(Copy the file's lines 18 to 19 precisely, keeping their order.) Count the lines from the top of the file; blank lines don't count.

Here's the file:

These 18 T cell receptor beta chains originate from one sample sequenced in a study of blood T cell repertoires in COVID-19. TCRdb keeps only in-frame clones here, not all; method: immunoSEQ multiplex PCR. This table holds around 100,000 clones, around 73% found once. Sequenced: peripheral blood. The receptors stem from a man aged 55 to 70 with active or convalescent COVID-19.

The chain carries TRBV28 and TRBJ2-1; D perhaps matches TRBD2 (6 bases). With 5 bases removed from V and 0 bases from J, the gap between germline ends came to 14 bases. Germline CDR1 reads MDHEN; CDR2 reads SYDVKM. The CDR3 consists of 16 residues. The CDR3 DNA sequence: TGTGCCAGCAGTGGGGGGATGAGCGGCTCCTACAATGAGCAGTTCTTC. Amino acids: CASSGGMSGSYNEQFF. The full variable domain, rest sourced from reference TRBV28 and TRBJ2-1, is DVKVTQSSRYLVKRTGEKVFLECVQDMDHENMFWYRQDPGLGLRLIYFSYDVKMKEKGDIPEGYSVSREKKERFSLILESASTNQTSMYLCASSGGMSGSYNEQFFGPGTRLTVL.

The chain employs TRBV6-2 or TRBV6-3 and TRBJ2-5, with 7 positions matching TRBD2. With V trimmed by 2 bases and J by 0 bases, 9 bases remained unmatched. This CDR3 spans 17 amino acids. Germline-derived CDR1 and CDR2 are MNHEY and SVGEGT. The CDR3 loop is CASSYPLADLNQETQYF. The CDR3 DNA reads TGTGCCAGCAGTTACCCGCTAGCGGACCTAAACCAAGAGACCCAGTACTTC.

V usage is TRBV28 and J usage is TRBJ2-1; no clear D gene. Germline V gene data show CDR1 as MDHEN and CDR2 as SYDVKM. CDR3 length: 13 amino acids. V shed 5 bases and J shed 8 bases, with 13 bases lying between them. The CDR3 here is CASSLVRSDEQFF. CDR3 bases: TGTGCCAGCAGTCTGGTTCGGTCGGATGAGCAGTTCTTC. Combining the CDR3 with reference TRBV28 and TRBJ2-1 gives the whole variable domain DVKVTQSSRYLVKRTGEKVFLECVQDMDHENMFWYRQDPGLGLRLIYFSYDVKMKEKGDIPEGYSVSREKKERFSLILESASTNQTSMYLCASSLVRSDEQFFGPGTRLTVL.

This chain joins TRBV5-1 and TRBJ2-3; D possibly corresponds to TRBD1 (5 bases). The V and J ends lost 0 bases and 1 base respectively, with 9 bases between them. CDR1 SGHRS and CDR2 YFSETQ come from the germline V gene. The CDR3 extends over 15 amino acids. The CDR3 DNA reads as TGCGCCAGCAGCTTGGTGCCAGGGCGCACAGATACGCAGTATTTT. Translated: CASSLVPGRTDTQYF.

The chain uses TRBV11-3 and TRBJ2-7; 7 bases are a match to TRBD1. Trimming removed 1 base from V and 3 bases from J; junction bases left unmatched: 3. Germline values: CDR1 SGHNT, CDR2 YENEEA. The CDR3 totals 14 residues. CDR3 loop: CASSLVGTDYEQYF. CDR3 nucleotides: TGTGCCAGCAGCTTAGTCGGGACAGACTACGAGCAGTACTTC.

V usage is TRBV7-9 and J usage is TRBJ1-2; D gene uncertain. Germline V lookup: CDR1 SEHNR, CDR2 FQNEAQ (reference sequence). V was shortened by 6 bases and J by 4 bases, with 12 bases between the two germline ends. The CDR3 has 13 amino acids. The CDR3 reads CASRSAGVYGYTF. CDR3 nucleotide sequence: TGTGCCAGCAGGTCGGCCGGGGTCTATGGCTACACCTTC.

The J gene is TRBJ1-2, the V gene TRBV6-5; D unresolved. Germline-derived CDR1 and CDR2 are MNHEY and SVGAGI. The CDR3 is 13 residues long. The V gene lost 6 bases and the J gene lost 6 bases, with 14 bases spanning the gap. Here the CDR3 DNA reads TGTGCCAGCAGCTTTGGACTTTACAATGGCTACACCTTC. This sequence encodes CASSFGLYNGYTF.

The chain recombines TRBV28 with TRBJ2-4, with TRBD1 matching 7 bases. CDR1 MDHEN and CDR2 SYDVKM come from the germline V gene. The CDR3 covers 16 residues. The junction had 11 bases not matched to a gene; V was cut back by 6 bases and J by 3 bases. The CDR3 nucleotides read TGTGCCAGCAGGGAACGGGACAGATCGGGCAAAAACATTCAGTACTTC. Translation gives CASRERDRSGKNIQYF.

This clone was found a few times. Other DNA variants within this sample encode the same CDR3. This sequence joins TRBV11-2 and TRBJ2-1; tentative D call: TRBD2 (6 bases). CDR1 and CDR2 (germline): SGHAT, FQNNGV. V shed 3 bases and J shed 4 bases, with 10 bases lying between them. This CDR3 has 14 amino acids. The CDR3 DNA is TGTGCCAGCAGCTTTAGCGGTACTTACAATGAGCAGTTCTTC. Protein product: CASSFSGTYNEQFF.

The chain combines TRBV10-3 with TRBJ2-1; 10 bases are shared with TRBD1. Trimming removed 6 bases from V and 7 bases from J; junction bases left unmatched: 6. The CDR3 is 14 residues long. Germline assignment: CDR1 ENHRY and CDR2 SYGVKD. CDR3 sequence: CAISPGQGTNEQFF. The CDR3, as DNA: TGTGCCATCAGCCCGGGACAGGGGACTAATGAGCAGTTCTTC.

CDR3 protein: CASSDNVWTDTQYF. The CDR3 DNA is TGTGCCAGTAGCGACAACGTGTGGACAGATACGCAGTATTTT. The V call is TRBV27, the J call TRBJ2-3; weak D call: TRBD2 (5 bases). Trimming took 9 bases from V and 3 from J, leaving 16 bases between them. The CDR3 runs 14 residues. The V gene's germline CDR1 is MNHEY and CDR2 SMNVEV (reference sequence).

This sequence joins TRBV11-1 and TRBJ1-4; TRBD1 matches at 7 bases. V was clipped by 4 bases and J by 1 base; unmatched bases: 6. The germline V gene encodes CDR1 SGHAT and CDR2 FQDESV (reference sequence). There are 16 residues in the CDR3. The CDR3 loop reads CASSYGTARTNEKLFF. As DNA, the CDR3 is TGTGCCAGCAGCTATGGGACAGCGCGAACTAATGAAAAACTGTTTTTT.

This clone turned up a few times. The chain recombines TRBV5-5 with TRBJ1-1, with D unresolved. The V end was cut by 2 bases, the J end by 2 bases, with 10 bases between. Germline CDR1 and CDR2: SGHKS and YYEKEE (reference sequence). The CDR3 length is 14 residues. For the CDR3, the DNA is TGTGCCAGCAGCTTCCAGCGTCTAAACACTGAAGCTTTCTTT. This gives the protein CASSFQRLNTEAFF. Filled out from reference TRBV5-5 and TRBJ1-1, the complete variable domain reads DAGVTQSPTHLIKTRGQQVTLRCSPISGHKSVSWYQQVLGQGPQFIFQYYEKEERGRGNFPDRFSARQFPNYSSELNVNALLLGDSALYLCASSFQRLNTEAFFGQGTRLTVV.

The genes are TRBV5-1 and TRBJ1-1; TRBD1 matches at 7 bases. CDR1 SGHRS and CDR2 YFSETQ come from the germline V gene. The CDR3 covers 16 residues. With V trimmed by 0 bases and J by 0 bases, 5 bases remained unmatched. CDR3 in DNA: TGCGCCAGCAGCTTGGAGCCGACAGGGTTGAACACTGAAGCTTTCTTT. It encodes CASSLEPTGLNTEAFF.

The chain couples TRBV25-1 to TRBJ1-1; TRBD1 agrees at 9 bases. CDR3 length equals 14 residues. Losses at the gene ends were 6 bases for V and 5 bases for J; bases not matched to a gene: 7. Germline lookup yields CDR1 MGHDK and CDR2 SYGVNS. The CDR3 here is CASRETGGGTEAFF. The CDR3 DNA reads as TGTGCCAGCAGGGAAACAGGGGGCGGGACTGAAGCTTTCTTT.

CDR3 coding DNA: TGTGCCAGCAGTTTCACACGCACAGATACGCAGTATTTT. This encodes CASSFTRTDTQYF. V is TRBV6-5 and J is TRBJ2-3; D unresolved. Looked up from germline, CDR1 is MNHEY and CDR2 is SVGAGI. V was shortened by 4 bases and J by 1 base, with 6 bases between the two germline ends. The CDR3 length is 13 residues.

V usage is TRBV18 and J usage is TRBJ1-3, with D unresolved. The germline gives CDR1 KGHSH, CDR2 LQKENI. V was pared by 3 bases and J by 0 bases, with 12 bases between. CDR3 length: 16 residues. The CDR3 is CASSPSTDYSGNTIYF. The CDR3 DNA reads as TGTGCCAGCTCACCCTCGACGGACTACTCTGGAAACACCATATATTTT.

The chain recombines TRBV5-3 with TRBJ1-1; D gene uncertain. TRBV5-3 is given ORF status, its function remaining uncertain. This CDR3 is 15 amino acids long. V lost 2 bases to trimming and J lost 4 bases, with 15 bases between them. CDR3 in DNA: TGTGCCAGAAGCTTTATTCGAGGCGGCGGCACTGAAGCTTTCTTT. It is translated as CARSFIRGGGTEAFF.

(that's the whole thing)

V usage is TRBV18 and J usage is TRBJ1-3, with D unresolved. The germline gives CDR1 KGHSH, CDR2 LQKENI. V was pared by 3 bases and J by 0 bases, with 12 bases between. CDR3 length: 16 residues. The CDR3 is CASSPSTDYSGNTIYF. The CDR3 DNA reads as TGTGCCAGCTCACCCTCGACGGACTACTCTGGAAACACCATATATTTT.

The chain recombines TRBV5-3 with TRBJ1-1; D gene uncertain. TRBV5-3 is given ORF status, its function remaining uncertain. This CDR3 is 15 amino acids long. V lost 2 bases to trimming and J lost 4 bases, with 15 bases between them. CDR3 in DNA: TGTGCCAGAAGCTTTATTCGAGGCGGCGGCACTGAAGCTTTCTTT. It is translated as CARSFIRGGGTEAFF.